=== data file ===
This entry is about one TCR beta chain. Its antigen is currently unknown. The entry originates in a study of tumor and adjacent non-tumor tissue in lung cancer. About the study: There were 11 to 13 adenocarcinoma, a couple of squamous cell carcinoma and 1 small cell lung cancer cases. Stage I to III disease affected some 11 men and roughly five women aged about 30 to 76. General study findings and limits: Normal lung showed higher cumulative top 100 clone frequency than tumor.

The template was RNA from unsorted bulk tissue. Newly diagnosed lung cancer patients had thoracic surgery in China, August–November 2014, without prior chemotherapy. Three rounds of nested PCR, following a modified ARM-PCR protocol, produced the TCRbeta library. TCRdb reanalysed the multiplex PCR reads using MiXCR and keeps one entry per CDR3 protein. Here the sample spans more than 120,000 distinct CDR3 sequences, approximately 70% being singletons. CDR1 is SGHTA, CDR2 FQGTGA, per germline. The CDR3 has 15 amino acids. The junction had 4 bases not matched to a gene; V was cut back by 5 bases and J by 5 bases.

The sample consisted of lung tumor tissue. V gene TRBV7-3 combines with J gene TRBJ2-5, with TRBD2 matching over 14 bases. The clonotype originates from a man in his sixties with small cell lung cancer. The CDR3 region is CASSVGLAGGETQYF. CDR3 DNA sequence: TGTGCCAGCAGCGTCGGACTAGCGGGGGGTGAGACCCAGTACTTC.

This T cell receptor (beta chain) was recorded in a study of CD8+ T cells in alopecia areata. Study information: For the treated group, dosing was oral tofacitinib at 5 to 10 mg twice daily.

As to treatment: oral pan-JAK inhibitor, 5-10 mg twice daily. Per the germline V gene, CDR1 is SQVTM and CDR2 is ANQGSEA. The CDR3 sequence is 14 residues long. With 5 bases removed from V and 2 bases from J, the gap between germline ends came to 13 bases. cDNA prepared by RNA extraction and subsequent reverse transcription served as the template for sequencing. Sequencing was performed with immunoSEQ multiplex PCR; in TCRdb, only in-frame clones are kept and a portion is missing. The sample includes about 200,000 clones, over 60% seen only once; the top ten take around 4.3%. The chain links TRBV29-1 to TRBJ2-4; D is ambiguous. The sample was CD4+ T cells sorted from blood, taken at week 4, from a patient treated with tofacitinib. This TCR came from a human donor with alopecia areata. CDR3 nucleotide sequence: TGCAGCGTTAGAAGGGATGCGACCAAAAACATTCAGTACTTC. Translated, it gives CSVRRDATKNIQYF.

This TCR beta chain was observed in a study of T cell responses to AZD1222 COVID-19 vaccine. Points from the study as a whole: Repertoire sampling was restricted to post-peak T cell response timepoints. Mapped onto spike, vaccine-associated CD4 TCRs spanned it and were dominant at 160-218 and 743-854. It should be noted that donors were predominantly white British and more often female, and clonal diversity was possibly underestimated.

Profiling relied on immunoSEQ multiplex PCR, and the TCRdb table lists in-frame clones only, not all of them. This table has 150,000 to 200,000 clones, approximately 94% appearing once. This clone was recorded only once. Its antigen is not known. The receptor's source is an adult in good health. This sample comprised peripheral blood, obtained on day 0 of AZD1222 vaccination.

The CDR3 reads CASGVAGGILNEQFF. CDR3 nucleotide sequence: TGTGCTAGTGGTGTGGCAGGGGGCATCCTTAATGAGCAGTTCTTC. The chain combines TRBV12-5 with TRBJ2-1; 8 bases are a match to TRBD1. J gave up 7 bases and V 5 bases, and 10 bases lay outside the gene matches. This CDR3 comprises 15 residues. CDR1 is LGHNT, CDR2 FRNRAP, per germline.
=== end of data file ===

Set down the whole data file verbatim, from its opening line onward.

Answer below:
This entry is about one TCR beta chain. Its antigen is currently unknown. The entry originates in a study of tumor and adjacent non-tumor tissue in lung cancer. About the study: There were 11 to 13 adenocarcinoma, a couple of squamous cell carcinoma and 1 small cell lung cancer cases. Stage I to III disease affected some 11 men and roughly five women aged about 30 to 76. General study findings and limits: Normal lung showed higher cumulative top 100 clone frequency than tumor.

The template was RNA from unsorted bulk tissue. Newly diagnosed lung cancer patients had thoracic surgery in China, August–November 2014, without prior chemotherapy. Three rounds of nested PCR, following a modified ARM-PCR protocol, produced the TCRbeta library. TCRdb reanalysed the multiplex PCR reads using MiXCR and keeps one entry per CDR3 protein. Here the sample spans more than 120,000 distinct CDR3 sequences, approximately 70% being singletons. CDR1 is SGHTA, CDR2 FQGTGA, per germline. The CDR3 has 15 amino acids. The junction had 4 bases not matched to a gene; V was cut back by 5 bases and J by 5 bases.

The sample consisted of lung tumor tissue. V gene TRBV7-3 combines with J gene TRBJ2-5, with TRBD2 matching over 14 bases. The clonotype originates from a man in his sixties with small cell lung cancer. The CDR3 region is CASSVGLAGGETQYF. CDR3 DNA sequence: TGTGCCAGCAGCGTCGGACTAGCGGGGGGTGAGACCCAGTACTTC.

This T cell receptor (beta chain) was recorded in a study of CD8+ T cells in alopecia areata. Study information: For the treated group, dosing was oral tofacitinib at 5 to 10 mg twice daily.

As to treatment: oral pan-JAK inhibitor, 5-10 mg twice daily. Per the germline V gene, CDR1 is SQVTM and CDR2 is ANQGSEA. The CDR3 sequence is 14 residues long. With 5 bases removed from V and 2 bases from J, the gap between germline ends came to 13 bases. cDNA prepared by RNA extraction and subsequent reverse transcription served as the template for sequencing. Sequencing was performed with immunoSEQ multiplex PCR; in TCRdb, only in-frame clones are kept and a portion is missing. The sample includes about 200,000 clones, over 60% seen only once; the top ten take around 4.3%. The chain links TRBV29-1 to TRBJ2-4; D is ambiguous. The sample was CD4+ T cells sorted from blood, taken at week 4, from a patient treated with tofacitinib. This TCR came from a human donor with alopecia areata. CDR3 nucleotide sequence: TGCAGCGTTAGAAGGGATGCGACCAAAAACATTCAGTACTTC. Translated, it gives CSVRRDATKNIQYF.

This TCR beta chain was observed in a study of T cell responses to AZD1222 COVID-19 vaccine. Points from the study as a whole: Repertoire sampling was restricted to post-peak T cell response timepoints. Mapped onto spike, vaccine-associated CD4 TCRs spanned it and were dominant at 160-218 and 743-854. It should be noted that donors were predominantly white British and more often female, and clonal diversity was possibly underestimated.

Profiling relied on immunoSEQ multiplex PCR, and the TCRdb table lists in-frame clones only, not all of them. This table has 150,000 to 200,000 clones, approximately 94% appearing once. This clone was recorded only once. Its antigen is not known. The receptor's source is an adult in good health. This sample comprised peripheral blood, obtained on day 0 of AZD1222 vaccination.

The CDR3 reads CASGVAGGILNEQFF. CDR3 nucleotide sequence: TGTGCTAGTGGTGTGGCAGGGGGCATCCTTAATGAGCAGTTCTTC. The chain combines TRBV12-5 with TRBJ2-1; 8 bases are a match to TRBD1. J gave up 7 bases and V 5 bases, and 10 bases lay outside the gene matches. This CDR3 comprises 15 residues. CDR1 is LGHNT, CDR2 FRNRAP, per germline.